Friday, June 25, 2010

Workin' Hard, Or Hardly Workin'

Today, I spent most of my day not working. The majority of the hours I put in had nothing to do with work at all. Yeah, it started recognizably enough. I wrote up the weekly email newsletter for the church, edited it, and sent it out to our little circulation list. I then edited the circulation list. Then, I pulled together our bulletin. And updated the church sign. And did some prep work for VBS. And ordered some emergency lights that a recent visit from the fire marshal made necessary. I met with our building manager and my clerk of session. That was all very workey. But it only carried me through noon.

At noon, I got on my motorcycle and rode north. It was hot, but so long as I was moving, things were fine. Pleasant, even. At 1:45 pm, I arrived at the state psychiatric hospital where the young man who was arrested outside our church two weeks ago is being treated. He was pleased to see me, which one can't always say about folks who you've gotten arrested and detained in an institution. But then, he gets few visitors, so I did break the monotony. I spent the next hour with him, listening as he described worldview. He's a bright guy, and our conversation veered wildly from some fairly mundane stuff to long talks that reflected his fractured mental state.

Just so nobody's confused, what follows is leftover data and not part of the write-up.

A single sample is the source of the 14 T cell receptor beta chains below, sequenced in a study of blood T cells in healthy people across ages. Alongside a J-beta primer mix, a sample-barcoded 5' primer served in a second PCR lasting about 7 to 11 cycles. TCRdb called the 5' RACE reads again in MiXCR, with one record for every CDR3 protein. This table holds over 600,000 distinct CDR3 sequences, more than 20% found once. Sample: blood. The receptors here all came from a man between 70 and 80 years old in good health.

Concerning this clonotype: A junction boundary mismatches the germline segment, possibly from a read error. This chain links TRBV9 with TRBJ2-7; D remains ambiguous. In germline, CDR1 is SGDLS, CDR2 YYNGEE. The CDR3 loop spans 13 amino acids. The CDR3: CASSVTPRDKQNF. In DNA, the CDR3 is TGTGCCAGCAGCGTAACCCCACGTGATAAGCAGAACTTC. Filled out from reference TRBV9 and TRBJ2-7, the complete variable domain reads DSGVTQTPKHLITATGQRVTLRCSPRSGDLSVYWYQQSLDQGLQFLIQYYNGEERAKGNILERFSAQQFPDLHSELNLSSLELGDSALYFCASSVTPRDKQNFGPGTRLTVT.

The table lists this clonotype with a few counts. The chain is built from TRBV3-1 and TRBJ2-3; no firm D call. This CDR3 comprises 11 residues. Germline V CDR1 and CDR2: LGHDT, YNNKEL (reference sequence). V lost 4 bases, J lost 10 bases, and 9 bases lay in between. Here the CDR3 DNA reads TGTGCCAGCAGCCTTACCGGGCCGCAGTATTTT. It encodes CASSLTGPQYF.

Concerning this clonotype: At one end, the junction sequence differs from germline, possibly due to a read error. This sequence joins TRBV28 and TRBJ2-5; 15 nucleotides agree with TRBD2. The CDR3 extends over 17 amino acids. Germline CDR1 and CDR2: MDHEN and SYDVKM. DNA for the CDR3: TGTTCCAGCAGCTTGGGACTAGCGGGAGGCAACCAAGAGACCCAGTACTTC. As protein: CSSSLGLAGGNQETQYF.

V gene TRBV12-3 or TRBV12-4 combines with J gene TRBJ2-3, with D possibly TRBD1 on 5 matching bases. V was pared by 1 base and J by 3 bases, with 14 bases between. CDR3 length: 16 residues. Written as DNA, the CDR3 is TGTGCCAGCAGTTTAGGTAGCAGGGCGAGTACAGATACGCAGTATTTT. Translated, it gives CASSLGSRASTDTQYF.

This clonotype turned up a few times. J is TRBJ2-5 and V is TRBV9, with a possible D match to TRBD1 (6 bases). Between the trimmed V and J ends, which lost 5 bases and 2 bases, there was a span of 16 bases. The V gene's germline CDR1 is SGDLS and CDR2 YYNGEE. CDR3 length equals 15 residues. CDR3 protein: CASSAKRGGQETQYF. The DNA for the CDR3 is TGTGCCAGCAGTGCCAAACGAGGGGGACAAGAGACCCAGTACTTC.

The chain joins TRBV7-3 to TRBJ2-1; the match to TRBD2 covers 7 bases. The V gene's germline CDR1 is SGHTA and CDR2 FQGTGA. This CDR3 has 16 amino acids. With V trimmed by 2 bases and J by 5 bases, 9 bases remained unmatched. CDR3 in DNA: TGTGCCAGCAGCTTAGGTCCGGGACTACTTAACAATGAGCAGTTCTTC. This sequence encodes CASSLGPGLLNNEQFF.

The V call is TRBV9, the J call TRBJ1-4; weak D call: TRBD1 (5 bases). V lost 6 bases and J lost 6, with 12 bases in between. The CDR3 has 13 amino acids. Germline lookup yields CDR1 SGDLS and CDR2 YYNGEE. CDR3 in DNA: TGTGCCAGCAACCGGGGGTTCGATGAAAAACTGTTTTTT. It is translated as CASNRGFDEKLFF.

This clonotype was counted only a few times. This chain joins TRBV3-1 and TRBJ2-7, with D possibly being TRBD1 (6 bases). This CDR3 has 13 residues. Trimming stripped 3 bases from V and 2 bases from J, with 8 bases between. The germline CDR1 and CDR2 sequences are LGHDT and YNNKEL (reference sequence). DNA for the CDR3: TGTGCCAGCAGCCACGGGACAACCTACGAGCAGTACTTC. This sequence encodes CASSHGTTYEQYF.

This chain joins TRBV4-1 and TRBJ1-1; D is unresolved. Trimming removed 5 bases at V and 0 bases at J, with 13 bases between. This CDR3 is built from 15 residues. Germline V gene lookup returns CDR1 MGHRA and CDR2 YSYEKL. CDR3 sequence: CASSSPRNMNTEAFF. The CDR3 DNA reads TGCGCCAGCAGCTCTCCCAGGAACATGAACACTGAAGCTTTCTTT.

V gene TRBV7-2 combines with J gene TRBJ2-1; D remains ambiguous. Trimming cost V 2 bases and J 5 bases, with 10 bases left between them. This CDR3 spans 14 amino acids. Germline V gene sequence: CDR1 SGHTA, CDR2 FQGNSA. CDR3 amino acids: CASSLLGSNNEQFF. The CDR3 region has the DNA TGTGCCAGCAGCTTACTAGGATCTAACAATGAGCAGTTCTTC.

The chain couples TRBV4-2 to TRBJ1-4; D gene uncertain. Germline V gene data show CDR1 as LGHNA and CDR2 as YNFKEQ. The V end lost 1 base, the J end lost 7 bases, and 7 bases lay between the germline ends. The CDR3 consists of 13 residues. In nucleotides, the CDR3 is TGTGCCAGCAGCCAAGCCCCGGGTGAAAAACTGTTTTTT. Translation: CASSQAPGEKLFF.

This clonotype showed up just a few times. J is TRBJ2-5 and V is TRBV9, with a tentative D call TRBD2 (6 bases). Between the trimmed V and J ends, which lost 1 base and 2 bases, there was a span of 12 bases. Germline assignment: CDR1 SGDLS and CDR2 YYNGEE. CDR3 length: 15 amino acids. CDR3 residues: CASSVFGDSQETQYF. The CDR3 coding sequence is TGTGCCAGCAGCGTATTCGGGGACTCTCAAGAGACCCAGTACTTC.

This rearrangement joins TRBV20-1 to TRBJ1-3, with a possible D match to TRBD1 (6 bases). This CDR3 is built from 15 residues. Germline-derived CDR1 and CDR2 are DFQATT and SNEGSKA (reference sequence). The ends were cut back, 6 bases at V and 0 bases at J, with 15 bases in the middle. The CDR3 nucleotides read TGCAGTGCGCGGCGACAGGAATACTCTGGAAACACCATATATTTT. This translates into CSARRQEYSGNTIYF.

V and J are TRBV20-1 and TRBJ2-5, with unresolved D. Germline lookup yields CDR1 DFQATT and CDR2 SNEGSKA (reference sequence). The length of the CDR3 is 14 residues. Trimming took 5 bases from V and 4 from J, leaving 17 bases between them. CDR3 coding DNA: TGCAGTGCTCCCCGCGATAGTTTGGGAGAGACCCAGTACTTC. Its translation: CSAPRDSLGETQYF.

At 2:45 pm, I begged his leave, got back on my bike, and motored homeward through the afternoon haze. The Beltway, she was not kind to me this evening.

Pretty much all of my afternoon was spent doing something that, from an organizational standpoint, was no more constructive than playing Bloons. Go, Dart Monkey, Go!

I wasn't attending to membership, or to the needs of the facility. I wasn't doing development...sorry...stewardship work. I wasn't developing a prospective new member. I wasn't getting new pledge units...sorry...members. By the baseline standards of measuring the organizational health of a church as a human institution, what I was doing served no conceivable purpose.

And yet it was what needed to be done, in an Imitatio Christi, dubyadubyajaydee sorta way. From conversations I've had about it with members and leaders of the church, it was what everyone eagerly wanted me to do. Even though it served no organizational purpose, it was the thing the pastor of my church...meaning me... needed to be doing. Which is how it should be. How it must be, for church to be church and not just another institution.

It reminded me again of how when I sometimes say to my kids "I'm going to work," that isn't really what I'm doing at all.